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ERIC Number: EJ876040
Record Type: Journal
Publication Date: 2010-May
Pages: 18
Abstractor: As Provided
Reference Count: 0
ISSN: ISSN-0010-0277
Mayan Morality: An Exploration of Permissible Harms
Abarbanell, Linda; Hauser, Marc D.
Cognition, v115 n2 p207-224 May 2010
Anthropologists have provided rich field descriptions of the norms and conventions governing behavior and interactions in small-scale societies. Here, we add a further dimension to this work by presenting hypothetical moral dilemmas involving harm, to a small-scale, agrarian Mayan population, with the specific goal of exploring the hypothesis that certain moral principles apply universally. We presented Mayan participants with moral dilemmas translated into their native language, Tseltal. Paralleling several studies carried out with educated subjects living in large-scale, developed nations, the Mayan participants judged harms caused as the means to a greater good as more forbidden than harms caused as a side-effect (i.e., "side-effect bias"). However, unlike these other populations living in large-scale societies, as well as a more educated and less rural Mayan comparison group, the target rural Mayan participants did not judge actions causing harm as worse than omissions (i.e., "omission bias"). A series of probes targeting the action-omission distinction suggest that the absence of an omission bias among the rural Mayan participants was not due to difficulties comprehending the dilemmas, using the judgment scale, or in attributing a greater causal role for actions over omissions. Thus, while the moral distinction between means and side-effect may be more universal, the moral distinction between actions and omission appears to be open to greater cross-cultural variation. We discuss these results in light of issues concerning the role of biological constraints and cultural variation in moral decision-making, as well as the limitations of such experimental, cross-cultural research. (Contains 2 tables and 1 figure.)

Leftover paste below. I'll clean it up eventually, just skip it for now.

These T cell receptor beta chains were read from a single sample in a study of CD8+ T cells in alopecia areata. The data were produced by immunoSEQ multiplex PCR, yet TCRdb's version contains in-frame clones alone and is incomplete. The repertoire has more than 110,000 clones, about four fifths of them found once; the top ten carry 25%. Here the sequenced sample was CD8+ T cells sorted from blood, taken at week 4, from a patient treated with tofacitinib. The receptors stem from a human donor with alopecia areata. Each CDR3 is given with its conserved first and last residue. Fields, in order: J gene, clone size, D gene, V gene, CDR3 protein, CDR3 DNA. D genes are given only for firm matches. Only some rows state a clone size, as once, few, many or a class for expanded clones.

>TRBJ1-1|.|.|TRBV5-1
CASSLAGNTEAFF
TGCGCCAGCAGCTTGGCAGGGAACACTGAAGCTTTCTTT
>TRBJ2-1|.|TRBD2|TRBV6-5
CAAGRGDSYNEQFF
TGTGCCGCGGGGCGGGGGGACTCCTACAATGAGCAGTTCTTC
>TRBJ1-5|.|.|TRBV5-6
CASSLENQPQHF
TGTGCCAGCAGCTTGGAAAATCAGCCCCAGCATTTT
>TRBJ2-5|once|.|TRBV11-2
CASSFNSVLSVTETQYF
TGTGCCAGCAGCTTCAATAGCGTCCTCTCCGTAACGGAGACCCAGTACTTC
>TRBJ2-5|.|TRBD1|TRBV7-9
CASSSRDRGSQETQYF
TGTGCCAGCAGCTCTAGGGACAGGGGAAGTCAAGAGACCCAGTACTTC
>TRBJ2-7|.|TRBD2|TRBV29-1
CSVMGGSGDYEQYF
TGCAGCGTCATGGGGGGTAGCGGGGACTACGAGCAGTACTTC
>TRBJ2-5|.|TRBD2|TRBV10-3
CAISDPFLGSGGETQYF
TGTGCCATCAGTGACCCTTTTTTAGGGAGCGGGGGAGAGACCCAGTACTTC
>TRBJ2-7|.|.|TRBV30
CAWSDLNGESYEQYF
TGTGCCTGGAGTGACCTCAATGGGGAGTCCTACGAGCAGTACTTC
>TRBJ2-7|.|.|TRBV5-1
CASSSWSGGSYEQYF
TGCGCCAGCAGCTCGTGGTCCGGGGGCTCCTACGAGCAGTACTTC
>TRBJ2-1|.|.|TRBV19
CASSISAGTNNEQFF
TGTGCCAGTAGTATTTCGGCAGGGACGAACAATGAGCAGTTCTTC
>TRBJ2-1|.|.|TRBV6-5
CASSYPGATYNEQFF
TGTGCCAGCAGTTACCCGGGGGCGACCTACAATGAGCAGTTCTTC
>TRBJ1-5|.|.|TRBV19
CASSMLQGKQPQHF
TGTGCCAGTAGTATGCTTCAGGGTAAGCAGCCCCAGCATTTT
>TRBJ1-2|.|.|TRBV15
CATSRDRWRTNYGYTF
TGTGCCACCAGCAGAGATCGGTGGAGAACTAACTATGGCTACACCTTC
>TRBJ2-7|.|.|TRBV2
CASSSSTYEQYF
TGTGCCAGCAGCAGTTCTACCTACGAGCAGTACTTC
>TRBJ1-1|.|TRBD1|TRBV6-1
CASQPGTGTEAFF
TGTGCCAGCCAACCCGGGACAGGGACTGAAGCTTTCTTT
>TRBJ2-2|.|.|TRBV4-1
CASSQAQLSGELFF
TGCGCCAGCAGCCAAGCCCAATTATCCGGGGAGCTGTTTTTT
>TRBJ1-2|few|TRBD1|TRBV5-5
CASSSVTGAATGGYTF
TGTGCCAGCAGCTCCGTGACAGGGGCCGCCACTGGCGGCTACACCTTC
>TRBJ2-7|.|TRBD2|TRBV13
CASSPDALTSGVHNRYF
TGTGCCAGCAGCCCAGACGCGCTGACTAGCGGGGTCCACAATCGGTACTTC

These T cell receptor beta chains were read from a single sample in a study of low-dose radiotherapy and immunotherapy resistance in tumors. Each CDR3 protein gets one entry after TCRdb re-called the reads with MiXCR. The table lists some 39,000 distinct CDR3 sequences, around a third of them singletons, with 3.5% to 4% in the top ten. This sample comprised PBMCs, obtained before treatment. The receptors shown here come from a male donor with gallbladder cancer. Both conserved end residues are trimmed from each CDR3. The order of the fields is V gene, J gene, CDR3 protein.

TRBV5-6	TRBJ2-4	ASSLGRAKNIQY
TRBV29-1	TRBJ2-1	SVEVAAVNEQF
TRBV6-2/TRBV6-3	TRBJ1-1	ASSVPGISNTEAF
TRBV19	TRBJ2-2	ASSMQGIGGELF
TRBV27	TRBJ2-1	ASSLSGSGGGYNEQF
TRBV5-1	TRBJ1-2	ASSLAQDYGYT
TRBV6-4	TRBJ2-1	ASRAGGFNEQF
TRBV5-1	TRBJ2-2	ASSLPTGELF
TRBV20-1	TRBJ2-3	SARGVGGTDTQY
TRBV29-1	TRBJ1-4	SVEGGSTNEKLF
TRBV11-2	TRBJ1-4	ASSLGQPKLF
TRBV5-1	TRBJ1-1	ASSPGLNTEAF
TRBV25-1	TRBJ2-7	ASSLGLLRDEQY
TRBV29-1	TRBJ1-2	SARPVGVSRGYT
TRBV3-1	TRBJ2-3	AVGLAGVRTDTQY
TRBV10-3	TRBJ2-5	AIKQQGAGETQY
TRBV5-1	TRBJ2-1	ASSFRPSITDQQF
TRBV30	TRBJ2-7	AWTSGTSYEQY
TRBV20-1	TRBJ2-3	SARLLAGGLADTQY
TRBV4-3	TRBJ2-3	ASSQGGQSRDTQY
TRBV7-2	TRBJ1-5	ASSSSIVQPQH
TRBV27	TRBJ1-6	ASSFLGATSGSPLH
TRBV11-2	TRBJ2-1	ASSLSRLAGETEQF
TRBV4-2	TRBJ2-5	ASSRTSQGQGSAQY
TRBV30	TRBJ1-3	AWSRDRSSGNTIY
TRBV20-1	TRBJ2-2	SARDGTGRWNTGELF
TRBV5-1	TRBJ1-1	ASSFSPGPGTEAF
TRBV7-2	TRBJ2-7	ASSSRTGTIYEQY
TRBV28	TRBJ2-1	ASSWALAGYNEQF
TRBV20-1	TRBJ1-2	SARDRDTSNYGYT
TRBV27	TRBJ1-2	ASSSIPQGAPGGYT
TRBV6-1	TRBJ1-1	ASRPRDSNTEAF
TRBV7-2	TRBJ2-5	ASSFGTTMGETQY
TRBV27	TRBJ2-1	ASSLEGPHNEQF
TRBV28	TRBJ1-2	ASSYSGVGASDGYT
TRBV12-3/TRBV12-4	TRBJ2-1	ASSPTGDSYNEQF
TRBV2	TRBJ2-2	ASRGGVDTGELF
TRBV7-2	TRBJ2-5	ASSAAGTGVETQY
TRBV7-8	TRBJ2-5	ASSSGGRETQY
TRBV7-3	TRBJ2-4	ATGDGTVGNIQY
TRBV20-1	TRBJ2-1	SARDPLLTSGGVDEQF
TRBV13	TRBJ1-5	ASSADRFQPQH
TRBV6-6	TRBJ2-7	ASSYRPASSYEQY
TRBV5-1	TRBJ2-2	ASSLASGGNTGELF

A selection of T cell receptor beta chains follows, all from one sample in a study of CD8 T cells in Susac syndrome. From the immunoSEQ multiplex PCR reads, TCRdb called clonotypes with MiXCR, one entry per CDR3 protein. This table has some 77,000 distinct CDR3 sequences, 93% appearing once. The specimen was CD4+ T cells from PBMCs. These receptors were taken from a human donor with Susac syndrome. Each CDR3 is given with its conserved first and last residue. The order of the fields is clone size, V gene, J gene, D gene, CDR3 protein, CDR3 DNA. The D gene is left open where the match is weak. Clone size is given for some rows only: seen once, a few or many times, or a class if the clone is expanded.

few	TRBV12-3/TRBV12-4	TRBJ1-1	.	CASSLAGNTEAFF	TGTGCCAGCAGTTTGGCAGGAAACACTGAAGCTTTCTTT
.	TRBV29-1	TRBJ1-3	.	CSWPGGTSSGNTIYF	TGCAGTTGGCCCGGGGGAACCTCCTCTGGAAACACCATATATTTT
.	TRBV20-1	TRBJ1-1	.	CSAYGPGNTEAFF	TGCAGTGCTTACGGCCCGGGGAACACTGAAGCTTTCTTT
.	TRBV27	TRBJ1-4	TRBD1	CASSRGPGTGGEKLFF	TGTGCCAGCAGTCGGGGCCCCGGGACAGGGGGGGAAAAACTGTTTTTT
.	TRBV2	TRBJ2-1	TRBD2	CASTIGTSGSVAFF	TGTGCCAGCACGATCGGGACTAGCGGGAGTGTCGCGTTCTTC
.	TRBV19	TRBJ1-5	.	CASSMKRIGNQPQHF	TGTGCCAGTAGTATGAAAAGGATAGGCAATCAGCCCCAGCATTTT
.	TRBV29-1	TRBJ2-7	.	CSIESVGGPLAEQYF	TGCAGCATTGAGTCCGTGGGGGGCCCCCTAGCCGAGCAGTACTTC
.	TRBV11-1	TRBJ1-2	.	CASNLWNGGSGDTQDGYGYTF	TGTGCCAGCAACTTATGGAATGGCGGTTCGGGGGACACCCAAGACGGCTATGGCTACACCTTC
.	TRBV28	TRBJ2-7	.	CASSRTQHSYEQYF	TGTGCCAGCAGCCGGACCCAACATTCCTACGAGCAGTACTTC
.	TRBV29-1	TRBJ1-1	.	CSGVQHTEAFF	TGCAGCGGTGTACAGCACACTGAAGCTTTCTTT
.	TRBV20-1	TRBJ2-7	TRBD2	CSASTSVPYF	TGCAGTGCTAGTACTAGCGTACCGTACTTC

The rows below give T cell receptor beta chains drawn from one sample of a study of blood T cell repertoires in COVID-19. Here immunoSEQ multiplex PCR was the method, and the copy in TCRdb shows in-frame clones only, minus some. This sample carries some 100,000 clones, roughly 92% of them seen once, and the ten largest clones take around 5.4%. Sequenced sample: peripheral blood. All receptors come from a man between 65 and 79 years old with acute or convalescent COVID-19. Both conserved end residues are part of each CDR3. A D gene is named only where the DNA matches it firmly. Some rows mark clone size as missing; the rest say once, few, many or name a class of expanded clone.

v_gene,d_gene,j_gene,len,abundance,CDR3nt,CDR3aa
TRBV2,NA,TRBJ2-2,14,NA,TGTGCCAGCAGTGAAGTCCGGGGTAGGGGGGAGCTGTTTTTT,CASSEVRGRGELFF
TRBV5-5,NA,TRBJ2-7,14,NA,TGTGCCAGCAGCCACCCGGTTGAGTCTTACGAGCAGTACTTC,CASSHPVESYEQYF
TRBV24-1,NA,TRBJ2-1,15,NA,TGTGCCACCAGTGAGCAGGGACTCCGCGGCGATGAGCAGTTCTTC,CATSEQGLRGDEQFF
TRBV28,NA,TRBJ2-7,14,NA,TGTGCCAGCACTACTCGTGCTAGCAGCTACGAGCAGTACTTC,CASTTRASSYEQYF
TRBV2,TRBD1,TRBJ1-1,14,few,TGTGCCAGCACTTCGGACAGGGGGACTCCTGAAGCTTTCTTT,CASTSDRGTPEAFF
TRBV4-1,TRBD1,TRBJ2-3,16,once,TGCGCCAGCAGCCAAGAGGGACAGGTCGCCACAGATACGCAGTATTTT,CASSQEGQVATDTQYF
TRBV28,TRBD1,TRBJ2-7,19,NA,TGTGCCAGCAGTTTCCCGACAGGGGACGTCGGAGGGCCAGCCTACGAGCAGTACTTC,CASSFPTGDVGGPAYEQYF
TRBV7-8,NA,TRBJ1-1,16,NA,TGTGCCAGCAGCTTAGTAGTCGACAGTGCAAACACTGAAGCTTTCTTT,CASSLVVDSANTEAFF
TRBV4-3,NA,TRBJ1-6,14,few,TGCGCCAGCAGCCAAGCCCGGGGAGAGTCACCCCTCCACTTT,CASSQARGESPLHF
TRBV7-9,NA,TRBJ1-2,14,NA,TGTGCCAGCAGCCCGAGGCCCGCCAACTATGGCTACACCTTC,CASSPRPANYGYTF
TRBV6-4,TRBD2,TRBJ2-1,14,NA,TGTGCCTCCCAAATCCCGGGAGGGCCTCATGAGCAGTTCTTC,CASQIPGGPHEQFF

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Publication Type: Journal Articles; Reports - Research
Education Level: N/A
Audience: N/A
Language: English
Sponsor: N/A
Authoring Institution: N/A